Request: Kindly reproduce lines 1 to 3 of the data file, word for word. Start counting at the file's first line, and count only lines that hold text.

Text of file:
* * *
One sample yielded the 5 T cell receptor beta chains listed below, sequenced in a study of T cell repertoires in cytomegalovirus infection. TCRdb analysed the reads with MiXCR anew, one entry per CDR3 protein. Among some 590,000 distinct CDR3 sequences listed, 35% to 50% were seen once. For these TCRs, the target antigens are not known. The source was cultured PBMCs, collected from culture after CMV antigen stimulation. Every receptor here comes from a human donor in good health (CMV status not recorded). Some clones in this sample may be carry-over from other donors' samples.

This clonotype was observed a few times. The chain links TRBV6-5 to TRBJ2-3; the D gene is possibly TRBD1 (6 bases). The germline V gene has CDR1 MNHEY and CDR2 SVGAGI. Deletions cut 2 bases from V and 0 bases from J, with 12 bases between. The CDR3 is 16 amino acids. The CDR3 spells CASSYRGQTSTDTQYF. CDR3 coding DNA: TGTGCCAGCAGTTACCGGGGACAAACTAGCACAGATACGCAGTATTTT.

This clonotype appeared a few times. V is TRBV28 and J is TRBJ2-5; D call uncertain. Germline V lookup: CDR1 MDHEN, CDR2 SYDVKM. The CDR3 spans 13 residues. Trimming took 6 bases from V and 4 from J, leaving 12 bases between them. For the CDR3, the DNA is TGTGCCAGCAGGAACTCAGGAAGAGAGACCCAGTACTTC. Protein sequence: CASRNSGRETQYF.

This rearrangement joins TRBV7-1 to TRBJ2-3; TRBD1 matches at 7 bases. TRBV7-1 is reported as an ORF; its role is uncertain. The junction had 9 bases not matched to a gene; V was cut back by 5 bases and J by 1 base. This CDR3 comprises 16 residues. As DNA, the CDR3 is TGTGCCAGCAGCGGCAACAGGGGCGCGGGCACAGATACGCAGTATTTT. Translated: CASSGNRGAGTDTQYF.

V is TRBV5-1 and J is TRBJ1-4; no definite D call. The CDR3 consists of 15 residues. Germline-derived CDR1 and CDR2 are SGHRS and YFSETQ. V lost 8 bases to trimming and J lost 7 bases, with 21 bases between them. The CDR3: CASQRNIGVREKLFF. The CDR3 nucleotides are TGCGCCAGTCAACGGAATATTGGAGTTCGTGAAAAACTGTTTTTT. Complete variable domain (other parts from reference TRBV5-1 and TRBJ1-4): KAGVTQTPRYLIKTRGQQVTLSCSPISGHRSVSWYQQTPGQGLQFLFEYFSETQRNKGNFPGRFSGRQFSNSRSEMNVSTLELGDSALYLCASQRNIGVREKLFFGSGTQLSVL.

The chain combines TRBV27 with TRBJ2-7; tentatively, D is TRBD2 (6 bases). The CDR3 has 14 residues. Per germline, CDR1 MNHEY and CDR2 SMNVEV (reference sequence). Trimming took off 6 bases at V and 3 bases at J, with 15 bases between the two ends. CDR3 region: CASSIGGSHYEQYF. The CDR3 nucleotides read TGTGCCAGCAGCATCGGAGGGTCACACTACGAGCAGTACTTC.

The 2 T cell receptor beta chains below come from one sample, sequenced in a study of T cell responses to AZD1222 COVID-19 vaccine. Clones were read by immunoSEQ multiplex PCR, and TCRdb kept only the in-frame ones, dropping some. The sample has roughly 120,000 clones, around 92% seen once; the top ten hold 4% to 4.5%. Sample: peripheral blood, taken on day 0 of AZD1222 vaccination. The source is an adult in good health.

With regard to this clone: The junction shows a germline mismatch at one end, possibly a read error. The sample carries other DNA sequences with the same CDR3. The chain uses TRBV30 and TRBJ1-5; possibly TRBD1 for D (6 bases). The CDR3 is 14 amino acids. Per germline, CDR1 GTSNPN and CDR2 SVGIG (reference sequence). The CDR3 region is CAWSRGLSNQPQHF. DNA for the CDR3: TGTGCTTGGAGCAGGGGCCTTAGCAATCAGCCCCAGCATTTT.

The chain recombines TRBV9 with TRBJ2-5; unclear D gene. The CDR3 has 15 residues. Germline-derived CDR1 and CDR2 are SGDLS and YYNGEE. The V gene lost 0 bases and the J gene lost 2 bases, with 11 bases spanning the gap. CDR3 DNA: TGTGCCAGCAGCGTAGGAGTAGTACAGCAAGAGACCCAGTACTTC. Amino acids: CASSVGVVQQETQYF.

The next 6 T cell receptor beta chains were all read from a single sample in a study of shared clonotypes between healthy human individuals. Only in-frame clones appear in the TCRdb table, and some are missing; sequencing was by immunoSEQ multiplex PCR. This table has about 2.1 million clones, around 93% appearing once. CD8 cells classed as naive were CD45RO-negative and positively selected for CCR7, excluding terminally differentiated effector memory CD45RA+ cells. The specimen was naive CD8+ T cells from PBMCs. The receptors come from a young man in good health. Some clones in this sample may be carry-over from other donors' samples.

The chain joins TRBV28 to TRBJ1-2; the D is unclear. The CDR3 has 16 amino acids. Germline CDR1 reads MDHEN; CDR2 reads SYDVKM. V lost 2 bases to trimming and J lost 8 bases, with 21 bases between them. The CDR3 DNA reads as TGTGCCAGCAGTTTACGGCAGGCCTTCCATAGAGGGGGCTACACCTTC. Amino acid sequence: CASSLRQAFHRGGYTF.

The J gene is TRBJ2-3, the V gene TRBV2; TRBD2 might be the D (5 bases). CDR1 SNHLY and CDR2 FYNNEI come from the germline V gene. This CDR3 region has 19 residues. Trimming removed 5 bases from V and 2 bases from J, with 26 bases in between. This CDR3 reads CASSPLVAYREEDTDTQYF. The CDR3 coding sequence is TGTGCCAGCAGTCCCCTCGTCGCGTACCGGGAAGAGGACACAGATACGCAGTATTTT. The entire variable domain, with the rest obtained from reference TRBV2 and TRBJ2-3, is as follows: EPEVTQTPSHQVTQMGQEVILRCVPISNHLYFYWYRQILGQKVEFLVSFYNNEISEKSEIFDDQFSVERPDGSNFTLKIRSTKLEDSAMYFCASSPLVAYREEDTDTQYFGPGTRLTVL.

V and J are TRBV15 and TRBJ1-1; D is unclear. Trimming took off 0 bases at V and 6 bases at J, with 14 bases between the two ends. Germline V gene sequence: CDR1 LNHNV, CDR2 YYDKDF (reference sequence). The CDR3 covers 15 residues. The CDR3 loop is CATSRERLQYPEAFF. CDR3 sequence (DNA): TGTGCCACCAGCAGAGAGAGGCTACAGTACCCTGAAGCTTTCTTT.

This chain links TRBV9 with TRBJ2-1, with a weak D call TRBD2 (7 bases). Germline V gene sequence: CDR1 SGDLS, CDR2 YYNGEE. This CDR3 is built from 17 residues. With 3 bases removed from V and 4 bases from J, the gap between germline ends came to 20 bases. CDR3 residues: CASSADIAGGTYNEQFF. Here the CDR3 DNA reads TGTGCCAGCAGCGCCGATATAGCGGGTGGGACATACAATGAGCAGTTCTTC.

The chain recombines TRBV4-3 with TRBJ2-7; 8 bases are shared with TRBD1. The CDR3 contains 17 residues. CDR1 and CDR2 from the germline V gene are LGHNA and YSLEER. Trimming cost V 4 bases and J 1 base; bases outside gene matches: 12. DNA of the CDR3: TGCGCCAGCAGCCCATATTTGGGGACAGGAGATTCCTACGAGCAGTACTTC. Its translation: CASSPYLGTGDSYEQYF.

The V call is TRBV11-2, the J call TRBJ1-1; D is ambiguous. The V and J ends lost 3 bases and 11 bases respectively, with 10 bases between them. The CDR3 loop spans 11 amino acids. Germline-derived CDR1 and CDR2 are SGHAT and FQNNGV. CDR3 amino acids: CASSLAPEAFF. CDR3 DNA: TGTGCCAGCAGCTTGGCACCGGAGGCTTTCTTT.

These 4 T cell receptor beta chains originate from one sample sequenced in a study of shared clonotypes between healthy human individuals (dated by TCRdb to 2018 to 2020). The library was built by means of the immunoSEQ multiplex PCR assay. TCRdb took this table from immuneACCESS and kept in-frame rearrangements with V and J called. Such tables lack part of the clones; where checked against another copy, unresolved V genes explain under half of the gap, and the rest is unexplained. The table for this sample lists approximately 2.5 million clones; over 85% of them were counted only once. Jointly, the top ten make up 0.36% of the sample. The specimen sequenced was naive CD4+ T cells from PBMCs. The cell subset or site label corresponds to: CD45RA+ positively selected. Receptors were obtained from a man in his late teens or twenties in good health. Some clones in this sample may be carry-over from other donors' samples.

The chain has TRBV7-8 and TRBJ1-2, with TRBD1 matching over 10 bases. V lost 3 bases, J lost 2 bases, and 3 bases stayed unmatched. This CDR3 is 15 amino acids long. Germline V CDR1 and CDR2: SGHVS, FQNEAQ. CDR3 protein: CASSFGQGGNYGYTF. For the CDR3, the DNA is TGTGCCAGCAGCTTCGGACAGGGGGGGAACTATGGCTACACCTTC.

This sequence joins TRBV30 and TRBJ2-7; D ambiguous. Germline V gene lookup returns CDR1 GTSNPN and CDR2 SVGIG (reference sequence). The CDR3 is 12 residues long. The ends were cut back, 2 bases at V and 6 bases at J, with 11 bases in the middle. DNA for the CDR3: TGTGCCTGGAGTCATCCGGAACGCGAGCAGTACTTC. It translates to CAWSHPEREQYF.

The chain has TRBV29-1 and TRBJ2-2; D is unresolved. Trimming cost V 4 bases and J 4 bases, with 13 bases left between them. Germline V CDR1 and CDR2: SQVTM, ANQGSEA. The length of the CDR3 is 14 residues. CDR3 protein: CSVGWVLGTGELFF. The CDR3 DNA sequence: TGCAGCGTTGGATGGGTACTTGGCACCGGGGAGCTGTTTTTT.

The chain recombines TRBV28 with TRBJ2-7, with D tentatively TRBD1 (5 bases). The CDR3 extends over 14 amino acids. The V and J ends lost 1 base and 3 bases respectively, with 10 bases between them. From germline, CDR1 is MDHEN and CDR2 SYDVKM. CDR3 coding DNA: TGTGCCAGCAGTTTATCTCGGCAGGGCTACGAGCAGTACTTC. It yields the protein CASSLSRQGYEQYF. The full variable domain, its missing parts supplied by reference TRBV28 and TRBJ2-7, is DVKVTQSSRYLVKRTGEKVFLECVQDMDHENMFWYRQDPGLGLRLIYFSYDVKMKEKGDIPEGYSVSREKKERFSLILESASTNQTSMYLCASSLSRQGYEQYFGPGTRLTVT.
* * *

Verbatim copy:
One sample yielded the 5 T cell receptor beta chains listed below, sequenced in a study of T cell repertoires in cytomegalovirus infection. TCRdb analysed the reads with MiXCR anew, one entry per CDR3 protein. Among some 590,000 distinct CDR3 sequences listed, 35% to 50% were seen once. For these TCRs, the target antigens are not known. The source was cultured PBMCs, collected from culture after CMV antigen stimulation. Every receptor here comes from a human donor in good health (CMV status not recorded). Some clones in this sample may be carry-over from other donors' samples.

This clonotype was observed a few times. The chain links TRBV6-5 to TRBJ2-3; the D gene is possibly TRBD1 (6 bases). The germline V gene has CDR1 MNHEY and CDR2 SVGAGI. Deletions cut 2 bases from V and 0 bases from J, with 12 bases between. The CDR3 is 16 amino acids. The CDR3 spells CASSYRGQTSTDTQYF. CDR3 coding DNA: TGTGCCAGCAGTTACCGGGGACAAACTAGCACAGATACGCAGTATTTT.

This clonotype appeared a few times. V is TRBV28 and J is TRBJ2-5; D call uncertain. Germline V lookup: CDR1 MDHEN, CDR2 SYDVKM. The CDR3 spans 13 residues. Trimming took 6 bases from V and 4 from J, leaving 12 bases between them. For the CDR3, the DNA is TGTGCCAGCAGGAACTCAGGAAGAGAGACCCAGTACTTC. Protein sequence: CASRNSGRETQYF.